Japanese clothing brand Uniqlo is going strong in India, turning profitable within three year’s of its entry into the market. The company’s India CEO Tomohiko Sei speaks to Shubhangi Shah and Ivinder Gill on the brand’s plans for the Indian market.
Uniqlo turned profitable within three years in India despite two pandemic years in between. What do you attribute your success to in a market that is known for its loud tastes when your products are anything but that?
Our LifeWear philosophy of technology and innovation has been widely accepted in the Indian market, which is the biggest reason for our success, and the key differentiator. As a Japanese brand, we invest a lot in technology and innovation. All Uniqlo items are very high on quality and consumers find value for money in our products, bringing customers back for more. Our philosophy is ‘simple made better’, and to amp that up, we also have designer collaborations, like with Italian brand Marni.
When you launched in India you had a kurta collection. Is there more India-centric clothing in the offing? Have you tailored your collection to suit the Indian climate?
The kurta collection in association with designer Rina Singh was a new offering that we wanted to bring to Uniqlo as part of our gratitude to the Indian customer during our India entry. The Indian climate is different, but our line-up is the same as global. We are focused on daily essentials. So, while Delhi witnesses winter, Japan also has summer. We have premium linen, Supima cotton T-shirts, UT graphics and even our fabric innovation, which is AIRism. For winter, we have HEATTECH thermal wear, the ultra-light down jacket, a fluffy yarn fleece jacket.
Your online store generates 15% of your sales. Which geographies are you seeing the most demand from?
The top three regions are Delhi, Mumbai and Bengaluru, beside several more cities shopping online.
No. For now, we would like to focus on our own platform and channels.
Why did you launch in Delhi first?
Delhi is India’s capital, so there is a symbolic connect. Also, as an apparel company, we have spring, summer, fall, and winter collections, and Delhi is where we have all four seasons and where we can showcase our full line-up of products.
Your repair and remake service is talked about a lot. Also the flower delivery service and cafe. Will that be coming to India as well?
Yes, but it will take some time. It needs preparation, the right operations to set up, and licensing — so step by step we will work toward it. Eventually, of course, we do want to bring those services to India too. It’s also dependent on market to market and culture. In our operations over three years we are trying to do our best. The first stage is always to get them inducted to our product because that is the hero at the end of the day, but all these nuances like the flower shop will be lined up.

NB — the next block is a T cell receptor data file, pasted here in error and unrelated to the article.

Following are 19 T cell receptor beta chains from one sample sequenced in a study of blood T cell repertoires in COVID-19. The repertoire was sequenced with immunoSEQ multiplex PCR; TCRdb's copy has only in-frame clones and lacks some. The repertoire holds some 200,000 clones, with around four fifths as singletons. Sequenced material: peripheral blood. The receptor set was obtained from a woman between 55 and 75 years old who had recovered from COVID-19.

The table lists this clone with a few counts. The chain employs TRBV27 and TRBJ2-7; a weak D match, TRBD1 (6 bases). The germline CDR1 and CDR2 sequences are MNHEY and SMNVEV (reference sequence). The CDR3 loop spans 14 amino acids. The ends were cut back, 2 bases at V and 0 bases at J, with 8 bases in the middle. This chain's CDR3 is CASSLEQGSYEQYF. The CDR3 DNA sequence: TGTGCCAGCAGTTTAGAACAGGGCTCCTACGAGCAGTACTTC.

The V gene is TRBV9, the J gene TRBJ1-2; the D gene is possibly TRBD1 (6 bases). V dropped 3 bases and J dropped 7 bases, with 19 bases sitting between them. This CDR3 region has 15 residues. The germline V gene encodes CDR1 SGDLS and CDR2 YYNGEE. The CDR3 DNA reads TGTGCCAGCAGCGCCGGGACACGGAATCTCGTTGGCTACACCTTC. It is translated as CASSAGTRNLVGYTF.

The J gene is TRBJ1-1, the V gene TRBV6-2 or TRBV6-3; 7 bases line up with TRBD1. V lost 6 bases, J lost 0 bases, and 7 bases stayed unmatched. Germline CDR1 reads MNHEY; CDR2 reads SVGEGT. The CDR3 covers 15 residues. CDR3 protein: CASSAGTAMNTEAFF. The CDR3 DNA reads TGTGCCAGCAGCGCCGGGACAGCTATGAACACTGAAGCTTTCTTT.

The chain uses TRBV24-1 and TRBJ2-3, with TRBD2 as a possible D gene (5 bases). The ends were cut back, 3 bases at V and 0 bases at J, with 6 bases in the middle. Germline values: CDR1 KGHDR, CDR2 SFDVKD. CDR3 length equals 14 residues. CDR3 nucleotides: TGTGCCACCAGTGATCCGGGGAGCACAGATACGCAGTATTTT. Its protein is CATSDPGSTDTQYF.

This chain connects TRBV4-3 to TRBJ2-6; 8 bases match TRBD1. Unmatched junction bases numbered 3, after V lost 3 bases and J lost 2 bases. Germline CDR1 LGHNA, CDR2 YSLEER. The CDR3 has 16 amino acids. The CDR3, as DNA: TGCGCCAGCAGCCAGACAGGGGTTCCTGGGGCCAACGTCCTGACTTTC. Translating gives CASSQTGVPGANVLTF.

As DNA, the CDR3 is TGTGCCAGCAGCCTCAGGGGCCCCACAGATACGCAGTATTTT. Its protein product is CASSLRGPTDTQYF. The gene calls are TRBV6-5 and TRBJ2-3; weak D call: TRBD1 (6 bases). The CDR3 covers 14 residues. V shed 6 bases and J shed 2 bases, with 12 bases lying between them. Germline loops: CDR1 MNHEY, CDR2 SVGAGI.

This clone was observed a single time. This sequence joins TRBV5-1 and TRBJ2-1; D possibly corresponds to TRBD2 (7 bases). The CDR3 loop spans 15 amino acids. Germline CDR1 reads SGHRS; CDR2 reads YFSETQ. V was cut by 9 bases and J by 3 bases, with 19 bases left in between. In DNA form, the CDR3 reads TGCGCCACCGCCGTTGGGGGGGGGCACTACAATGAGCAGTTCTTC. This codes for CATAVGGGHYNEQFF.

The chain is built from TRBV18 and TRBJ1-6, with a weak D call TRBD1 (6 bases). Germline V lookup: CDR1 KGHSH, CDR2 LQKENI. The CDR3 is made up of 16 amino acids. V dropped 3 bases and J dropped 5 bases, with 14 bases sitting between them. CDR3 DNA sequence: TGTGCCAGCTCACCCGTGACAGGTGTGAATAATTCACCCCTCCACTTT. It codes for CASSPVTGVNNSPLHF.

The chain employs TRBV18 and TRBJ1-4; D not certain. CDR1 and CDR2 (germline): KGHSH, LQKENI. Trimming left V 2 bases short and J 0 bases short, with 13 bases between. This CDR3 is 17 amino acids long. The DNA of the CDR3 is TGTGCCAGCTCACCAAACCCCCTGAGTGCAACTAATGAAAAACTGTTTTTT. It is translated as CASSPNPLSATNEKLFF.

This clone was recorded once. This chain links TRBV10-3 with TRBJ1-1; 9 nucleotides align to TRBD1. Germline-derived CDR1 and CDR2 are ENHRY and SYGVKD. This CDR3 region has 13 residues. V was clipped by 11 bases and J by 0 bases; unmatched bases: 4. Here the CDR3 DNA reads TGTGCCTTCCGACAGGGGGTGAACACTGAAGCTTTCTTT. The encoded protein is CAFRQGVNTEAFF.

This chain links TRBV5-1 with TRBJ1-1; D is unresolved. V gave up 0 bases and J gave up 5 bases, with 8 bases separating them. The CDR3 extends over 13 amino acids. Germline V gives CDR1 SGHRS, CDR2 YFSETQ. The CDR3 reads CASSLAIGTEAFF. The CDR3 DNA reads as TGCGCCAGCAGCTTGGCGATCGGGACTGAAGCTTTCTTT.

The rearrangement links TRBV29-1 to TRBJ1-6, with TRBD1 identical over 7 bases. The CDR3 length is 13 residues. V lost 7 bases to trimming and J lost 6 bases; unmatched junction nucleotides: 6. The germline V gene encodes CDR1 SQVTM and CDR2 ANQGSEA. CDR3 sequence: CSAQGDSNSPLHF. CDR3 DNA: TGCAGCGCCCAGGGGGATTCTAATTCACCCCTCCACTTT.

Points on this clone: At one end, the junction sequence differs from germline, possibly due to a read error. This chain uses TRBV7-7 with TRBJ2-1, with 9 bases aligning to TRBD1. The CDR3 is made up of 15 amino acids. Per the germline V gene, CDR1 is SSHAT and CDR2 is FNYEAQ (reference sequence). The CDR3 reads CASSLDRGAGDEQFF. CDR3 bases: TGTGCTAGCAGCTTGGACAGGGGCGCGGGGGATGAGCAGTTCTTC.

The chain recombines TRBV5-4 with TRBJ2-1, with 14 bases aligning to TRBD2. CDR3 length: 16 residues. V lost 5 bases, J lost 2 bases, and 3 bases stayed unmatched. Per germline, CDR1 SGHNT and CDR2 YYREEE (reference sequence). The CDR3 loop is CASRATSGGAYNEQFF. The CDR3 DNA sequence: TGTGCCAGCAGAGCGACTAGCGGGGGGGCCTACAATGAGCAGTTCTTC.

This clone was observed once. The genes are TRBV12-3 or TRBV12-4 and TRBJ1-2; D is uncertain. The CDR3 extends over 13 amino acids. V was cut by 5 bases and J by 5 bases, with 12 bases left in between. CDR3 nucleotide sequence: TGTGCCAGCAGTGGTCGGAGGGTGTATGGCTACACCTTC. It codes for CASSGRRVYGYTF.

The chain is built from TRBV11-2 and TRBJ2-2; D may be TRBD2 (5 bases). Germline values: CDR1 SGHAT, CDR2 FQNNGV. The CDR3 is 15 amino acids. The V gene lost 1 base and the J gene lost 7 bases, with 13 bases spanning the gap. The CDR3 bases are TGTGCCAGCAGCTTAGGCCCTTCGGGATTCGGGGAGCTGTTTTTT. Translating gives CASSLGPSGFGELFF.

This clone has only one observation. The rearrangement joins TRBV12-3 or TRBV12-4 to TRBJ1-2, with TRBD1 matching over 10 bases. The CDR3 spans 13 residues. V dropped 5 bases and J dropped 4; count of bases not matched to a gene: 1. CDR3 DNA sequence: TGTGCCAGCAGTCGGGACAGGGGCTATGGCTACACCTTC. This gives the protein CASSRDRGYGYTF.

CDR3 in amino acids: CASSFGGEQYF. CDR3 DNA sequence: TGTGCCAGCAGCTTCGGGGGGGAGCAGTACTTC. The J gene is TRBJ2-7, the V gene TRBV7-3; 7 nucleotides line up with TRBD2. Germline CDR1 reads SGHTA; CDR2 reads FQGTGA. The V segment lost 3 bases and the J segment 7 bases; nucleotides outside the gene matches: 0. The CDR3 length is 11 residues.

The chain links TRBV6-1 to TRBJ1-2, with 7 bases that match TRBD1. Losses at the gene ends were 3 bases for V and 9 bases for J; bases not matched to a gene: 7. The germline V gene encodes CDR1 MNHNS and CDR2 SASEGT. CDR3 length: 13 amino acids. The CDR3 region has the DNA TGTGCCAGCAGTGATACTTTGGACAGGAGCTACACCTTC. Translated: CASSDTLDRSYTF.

Do you have plans to introduce Uniqlo’s sister company GU, which is relatively lower priced, in India?
While they do come under the same parent brand, we are not aware of GU’s plans for India. We are focused on building Uniqlo at the moment.
While Uniqlo looks at durability and it’s the core philosophy of the brand, are you looking to add anything to the brand?
We don’t chase short-term, fast fashion. We chase long-term must fashion, durability, and functionality. And, we are a fashion brand at the end of the day, even if the positioning that we want to have in the market is very different. We have MARNI, we have Ines De La Fressange, we had kurtas with designer Rina Singh. So there is a lot of fashion, which is also evolving. Globally, trends keep changing year on year and season on season. You can wear designer clothes; that’s your leisure and that’s your want. But that’s not your need. But you would need that very good wireless bra to sustain you on a daily basis. That’s what we are targeting, but in a fashionable way for sure.
Your founder has said that you are working to become the number one fashion brand in the world. So how do you think that’s happening?
I believe we can do that. I think we don’t need to beat each other because the philosophy is totally different. Zara is a very good brand to show the latest in fashion, but we have a very opposite philosophy; we are more focused on the essentials part. That’s why I think both brands can survive; we don’t need to compete. But we believe our concept has a big potential and demand from the world. Also, long-term, our philosophy stands out.
Internally how do you look at yourself? As a Japanese brand or as a global brand?
A global brand, which comes from Japan.
Japan is a country that rose like a phoenix after World War II, with a spirit of resilience, and is now one of the biggest economies of the world. Does Uniqlo mirror Japan’s spirit, especially as your choice of brand ambassadors has been similar — people who have shown resilience and honesty of spirit and emerged winners?
These factors have, indeed, created our brand image. So we should continue to focus on those points and not go into short-term things. Once we get into these short-term (temporary) things, we will lose our uniqueness. It’s like building blocks. That’s what’s made Japan, and how it rose from all the challenges.